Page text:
Floods are the most destructive natural hazard, both at the national and international scale, and they disproportionately affect people of color and the poor. To understand this uneven exposure to floods requires that we understand the history of land use and institutional structures that have resulted in current exposure and inequitable allocation of resources for flood protection and for post-disaster aid (‘procedural vulnerability’). One of the most critical agencies is the US Army Corps of Engineers, whose cost-benefit analysis approach tends to preclude flood risk management projects in poor communities. Panelists Danielle Zoe Rivera (UC Berkeley) and Jessica Ludy (US Army Corps) will draw upon their research on these topics and discuss pathways to improving on the current situation. An informal lunch follows the panel discussion.
Please RSVP at https://forms.gle/RdFezN1PocEnzTFJ8 to reserve your spot.
This event is cosponsored by the the Social Science Matrix and Riverlab, UC Berkeley.
Danielle Zoe Rivera is an assistant professor in the Department of Landscape Architecture and Environmental Planning in the College of Environmental Design. Rivera’s research examines movements for environmental and climate justice. Her current work uses community-based research methods to address the impacts of climate-induced disasters affecting low-income communities throughout South Texas and Puerto Rico. Rivera teaches on environmental planning and design, community engagement, and environmental justice. Her work has been published by the Journal of the American Planning Association, Environment and Planning, the Lincoln Institute of Land Policy, and the International Journal of Urban and Regional Research. She holds a PhD in Urban Planning from the University of Michigan, a Master of Architecture from the University of Pennsylvania, and a Bachelor of Architecture from the Pennsylvania State University. Prior to joining the University of California Berkeley, Rivera taught Environmental Design at the University of Colorado Boulder.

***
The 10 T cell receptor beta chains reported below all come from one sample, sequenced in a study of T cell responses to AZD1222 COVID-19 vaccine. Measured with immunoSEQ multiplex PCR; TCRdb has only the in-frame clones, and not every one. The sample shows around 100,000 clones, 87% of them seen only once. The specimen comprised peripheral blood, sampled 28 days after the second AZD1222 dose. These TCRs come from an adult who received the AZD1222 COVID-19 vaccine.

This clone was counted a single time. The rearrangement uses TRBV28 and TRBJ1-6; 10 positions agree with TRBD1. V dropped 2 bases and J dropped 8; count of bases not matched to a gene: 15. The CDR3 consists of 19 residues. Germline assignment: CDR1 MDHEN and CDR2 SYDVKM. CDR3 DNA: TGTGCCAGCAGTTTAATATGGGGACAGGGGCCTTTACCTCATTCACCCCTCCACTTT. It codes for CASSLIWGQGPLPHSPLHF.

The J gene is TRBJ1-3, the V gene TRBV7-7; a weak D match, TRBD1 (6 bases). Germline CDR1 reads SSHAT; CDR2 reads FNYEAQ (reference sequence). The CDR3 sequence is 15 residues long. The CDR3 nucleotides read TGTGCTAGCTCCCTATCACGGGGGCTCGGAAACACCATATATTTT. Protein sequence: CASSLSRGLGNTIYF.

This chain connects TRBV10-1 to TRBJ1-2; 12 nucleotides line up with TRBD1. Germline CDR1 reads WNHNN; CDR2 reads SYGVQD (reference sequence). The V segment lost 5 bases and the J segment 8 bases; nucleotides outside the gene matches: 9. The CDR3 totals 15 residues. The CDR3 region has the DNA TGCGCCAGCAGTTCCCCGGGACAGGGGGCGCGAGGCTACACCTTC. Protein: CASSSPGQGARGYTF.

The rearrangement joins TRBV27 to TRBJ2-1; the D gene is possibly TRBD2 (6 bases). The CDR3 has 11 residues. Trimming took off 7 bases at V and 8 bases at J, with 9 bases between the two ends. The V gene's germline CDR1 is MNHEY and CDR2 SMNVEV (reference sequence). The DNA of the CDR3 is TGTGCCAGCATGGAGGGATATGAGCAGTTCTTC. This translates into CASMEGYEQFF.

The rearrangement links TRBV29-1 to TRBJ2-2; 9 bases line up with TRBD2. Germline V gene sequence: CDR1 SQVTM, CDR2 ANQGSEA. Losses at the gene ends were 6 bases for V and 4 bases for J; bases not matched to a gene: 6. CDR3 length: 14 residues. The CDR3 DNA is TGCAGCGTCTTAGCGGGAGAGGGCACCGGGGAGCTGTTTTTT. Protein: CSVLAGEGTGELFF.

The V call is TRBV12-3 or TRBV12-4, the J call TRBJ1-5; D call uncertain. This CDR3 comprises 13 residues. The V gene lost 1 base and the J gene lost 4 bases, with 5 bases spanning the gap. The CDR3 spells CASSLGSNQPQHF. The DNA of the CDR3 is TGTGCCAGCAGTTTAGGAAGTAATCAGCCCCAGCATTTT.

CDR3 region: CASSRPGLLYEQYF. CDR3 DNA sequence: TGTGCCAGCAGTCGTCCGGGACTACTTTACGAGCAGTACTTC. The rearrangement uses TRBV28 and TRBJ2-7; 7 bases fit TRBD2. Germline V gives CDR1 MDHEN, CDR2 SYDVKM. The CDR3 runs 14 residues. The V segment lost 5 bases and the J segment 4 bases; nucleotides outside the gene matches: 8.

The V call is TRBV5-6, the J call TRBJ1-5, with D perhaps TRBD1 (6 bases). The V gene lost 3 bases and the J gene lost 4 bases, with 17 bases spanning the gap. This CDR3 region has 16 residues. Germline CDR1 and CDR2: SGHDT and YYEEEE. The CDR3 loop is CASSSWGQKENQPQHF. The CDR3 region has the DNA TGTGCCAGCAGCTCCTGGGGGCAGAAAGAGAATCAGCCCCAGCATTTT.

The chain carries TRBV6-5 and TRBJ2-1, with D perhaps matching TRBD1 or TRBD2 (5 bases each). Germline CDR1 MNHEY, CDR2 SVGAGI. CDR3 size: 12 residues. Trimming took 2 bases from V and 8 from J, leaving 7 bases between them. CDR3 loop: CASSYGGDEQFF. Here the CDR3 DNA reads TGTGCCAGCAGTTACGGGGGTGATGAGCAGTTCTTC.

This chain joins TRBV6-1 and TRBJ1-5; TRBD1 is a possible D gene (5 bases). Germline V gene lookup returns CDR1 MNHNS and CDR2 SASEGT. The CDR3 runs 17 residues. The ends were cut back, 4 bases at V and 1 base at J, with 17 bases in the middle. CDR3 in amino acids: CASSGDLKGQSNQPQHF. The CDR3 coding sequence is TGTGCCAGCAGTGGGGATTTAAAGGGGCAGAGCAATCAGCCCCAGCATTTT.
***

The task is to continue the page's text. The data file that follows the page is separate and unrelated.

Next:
Jessica Ludy (she/her) is the Flood Risk Program Manager and Environmental Justice Coordinator for the San Francisco District US Army Corps of Engineers. Through the Army Corps’ “Technical Assistance Programs,” Jessica and her team partner with communities in the San Francisco District Area of Responsibility to identify and implement solutions for equitable, just, and sustainable climate adaptation. Jessica also leads the San Francisco district’s efforts to implement the federal government’s priorities to advance social and environmental justice. Jessica’s work is informed and inspired by collaborations and scholarship of researchers and colleagues both inside and out of the federal government, and by the decades of environmental and disability justice leadership from indigenous peoples, people of color, and other historically-marginalized groups. Jessica is a co-chair of the Social Justice and Floodplain Management Task Force at the Association of State Floodplain Managers. Prior to the Army Corps, she worked on flood risk management and floodplain restoration as an environmental consultant, a Fulbright scholar, and at nonprofits. Jessica completed her Master’s in Environmental Planning at UC Berkeley in 2009 where her thesis was on flood risk perception behind levees sent her down a rabbit hole to change the way we ‘do’ flood risk management… forever.
Photo is of Greenville Mississippi during the 1927 flood. The flood exacerbated unfair treatment of African-Americans in the area, with Black men forced to work on levee crews. (Photo from Clay 1976, US Army Corps of Engineers)